Even acknowledging the difference between popular opinion and legal reasoning, Chhang continued, the evidence before the court was so overwhelming that a verdict of not guilty would require less-than-honest legal contortions.

“You talk about 3,000 mass graves, hundreds of prisons, the information showing how the regime was managed,” he said.

“Honesty is justice,” he added. “Twisting the justification legally [to arrive at an acquittal] at the expense of the victims, that is injustice.”

Other veteran court observers, however, were not so sure.

Long Panhavuth, a program officer with the Cambodian Justice Initiative, said yesterday that while he “believe[d] that people believe they will be convicted”, it would be “too early to say whether the judgement will meet expectations or not”.

Nuon Chea defender Victor Koppe also refused to rule out the possibility of an acquittal, particularly on the charges pertaining to Tuol Po Chrey. The charges relating to the evacuation of Phnom Penh would be more a matter of legal reasoning than fact given that the city was indisputably emptied, he continued, but even on those charges there was hope if the defence’s reasoning won out.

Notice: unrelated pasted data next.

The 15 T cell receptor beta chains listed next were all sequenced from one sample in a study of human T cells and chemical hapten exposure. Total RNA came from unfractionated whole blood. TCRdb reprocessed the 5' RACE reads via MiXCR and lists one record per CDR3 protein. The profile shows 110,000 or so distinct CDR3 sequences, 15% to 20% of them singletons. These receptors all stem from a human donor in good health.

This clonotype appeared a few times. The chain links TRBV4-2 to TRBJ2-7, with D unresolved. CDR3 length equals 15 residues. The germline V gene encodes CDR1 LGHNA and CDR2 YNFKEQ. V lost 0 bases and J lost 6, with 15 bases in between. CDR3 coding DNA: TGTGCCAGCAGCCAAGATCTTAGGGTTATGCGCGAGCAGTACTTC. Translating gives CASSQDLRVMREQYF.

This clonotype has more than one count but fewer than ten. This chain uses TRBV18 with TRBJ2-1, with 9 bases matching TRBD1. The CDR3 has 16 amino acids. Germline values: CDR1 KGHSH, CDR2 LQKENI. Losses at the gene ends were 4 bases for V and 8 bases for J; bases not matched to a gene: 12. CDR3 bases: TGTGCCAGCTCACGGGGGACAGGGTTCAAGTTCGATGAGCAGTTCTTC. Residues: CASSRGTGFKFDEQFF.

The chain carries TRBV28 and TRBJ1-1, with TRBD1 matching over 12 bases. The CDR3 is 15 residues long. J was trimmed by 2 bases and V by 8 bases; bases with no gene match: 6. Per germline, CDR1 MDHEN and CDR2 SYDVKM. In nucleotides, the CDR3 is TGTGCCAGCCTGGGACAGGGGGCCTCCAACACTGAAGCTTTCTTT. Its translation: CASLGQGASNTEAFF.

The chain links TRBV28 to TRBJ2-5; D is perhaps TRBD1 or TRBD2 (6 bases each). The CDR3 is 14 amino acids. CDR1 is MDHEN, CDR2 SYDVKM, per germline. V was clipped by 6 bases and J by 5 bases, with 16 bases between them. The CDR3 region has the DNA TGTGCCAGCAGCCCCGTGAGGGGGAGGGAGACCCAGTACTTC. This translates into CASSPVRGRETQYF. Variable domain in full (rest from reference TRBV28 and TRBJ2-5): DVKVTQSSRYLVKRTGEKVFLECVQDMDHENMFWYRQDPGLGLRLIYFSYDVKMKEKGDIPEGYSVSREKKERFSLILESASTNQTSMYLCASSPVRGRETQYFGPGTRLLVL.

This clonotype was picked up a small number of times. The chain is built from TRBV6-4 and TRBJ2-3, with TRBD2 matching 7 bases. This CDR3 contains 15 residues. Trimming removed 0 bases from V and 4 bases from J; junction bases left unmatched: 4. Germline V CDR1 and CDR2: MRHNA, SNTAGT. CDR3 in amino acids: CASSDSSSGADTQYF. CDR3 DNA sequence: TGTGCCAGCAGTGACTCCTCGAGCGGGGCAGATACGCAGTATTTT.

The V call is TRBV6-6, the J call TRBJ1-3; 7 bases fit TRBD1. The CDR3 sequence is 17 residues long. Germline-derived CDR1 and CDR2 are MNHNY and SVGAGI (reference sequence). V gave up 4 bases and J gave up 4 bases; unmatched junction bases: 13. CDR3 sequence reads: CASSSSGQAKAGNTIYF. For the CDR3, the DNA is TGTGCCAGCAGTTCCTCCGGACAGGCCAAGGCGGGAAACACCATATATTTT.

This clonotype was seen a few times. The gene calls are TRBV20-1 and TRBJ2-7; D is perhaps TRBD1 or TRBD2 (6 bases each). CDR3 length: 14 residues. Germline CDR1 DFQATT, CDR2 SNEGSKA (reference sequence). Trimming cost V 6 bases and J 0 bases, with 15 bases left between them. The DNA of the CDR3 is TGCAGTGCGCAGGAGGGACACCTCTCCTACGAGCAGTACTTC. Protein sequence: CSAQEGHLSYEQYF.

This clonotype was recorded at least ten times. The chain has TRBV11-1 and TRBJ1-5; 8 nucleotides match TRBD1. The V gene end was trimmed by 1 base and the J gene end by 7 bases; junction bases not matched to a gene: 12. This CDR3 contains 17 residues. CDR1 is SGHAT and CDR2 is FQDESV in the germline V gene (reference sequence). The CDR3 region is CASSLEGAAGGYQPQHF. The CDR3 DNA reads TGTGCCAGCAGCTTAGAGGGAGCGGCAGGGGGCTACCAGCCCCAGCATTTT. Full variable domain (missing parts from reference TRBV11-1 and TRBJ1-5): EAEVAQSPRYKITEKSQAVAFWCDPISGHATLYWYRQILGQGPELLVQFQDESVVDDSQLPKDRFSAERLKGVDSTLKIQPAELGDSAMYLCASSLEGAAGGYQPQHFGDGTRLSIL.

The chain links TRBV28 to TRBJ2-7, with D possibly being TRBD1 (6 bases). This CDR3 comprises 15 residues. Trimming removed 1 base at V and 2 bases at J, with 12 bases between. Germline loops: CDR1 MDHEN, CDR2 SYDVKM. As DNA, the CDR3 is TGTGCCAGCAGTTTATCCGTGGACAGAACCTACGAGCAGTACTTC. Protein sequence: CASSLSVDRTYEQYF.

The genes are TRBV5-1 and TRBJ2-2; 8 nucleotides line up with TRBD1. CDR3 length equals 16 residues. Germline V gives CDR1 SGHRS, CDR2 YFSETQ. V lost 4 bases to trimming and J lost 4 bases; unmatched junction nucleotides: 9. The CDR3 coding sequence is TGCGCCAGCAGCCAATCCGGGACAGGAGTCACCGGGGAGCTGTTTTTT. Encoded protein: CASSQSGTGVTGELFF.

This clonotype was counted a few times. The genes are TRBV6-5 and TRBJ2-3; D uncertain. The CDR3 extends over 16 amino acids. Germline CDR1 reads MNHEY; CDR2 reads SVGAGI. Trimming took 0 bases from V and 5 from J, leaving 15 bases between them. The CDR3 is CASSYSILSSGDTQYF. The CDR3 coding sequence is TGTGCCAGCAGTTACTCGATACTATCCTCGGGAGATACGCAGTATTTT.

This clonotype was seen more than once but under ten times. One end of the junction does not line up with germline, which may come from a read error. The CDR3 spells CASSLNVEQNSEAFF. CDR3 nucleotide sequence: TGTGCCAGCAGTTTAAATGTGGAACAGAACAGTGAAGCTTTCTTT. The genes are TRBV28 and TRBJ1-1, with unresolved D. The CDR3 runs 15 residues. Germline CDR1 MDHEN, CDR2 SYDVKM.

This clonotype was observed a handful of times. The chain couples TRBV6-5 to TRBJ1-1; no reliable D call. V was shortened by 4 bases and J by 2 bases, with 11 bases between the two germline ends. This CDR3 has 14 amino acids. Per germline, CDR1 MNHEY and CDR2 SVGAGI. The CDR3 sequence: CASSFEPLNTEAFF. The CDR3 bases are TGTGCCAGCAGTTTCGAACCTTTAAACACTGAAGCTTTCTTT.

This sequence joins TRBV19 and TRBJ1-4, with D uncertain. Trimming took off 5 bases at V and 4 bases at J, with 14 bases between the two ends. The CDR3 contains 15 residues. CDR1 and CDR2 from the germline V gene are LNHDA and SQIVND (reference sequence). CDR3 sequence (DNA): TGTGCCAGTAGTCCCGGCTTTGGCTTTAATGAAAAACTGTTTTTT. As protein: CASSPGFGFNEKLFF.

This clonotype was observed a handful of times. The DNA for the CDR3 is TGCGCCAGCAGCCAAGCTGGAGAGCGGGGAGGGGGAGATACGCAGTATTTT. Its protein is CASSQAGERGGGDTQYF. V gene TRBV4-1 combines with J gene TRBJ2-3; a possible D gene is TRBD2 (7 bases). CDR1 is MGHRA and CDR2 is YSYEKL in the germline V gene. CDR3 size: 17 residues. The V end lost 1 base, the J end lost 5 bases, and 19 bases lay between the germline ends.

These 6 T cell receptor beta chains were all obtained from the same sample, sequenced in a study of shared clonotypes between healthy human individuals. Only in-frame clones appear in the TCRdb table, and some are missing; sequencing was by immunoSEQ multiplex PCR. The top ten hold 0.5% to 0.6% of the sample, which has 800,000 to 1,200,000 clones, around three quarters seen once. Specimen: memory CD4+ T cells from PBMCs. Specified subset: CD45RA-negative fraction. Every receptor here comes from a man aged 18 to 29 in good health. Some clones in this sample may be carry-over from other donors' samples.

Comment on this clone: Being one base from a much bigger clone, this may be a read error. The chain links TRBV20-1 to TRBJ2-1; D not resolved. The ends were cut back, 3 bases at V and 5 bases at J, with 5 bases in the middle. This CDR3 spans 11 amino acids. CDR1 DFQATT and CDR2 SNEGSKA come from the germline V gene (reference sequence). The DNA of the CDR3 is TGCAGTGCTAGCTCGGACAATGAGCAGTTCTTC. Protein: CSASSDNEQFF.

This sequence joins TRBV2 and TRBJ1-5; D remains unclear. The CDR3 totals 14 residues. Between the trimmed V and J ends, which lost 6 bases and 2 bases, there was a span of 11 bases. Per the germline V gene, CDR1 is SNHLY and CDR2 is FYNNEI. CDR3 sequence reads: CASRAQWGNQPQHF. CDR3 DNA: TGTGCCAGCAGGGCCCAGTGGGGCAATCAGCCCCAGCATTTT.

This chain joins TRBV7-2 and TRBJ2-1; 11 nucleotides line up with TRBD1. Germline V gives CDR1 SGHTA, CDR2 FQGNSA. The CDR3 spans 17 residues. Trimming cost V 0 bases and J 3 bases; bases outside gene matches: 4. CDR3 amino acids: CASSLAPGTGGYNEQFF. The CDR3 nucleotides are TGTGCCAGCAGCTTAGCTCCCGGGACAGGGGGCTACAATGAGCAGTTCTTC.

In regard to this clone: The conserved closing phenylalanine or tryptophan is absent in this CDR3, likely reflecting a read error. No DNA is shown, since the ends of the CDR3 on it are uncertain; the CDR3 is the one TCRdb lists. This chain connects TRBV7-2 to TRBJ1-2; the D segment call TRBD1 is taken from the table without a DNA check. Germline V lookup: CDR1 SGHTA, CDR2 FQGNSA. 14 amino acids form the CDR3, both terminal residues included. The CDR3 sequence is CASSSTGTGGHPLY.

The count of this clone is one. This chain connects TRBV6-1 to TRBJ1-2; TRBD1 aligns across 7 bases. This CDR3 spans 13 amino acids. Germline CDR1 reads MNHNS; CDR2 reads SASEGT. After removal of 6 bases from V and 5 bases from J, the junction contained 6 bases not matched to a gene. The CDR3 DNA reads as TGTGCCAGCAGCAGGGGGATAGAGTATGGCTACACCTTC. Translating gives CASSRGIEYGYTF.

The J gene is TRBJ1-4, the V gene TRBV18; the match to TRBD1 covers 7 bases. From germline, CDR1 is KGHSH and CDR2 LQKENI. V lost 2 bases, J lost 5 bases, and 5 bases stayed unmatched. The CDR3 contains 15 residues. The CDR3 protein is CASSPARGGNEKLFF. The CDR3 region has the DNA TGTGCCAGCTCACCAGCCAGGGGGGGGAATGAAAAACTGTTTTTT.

Nonetheless, the overwhelming public opinion and the body of historical writings focused on the regime’s purported wrongdoing raised their own challenges, Koppe said.

“That’s the main obstacle to the presumption of innocence, obviously, and that’s what makes the trial so difficult for both of the accused,” he said. “We have argued . . . that all the evidence gathered was just with one goal: to confirm the prenotion of guilt.”

However, even one of the people tasked with gathering that evidence, former prosecution investigator Craig Etcheson, said that a guilty verdict wasn’t set in stone.

“I think there’s no question that among the general public there’s a feeling that everybody believes they’re guilty,” Etcheson said. “But we operate on the assumption that inside the court you’re dealing with professionals who can go into some sort of willing suspension of disbelief and uphold that presumption of innocence through the legal process.

“I’m in a wait-and-see mode . . . I gathered the evidence, I think that the burden of proof has been met . . . [but] did [the bench] examine the case file as closely as I did? Did they come to the same conclusions I did?” he added.

“Anything can happen in Cambodia.”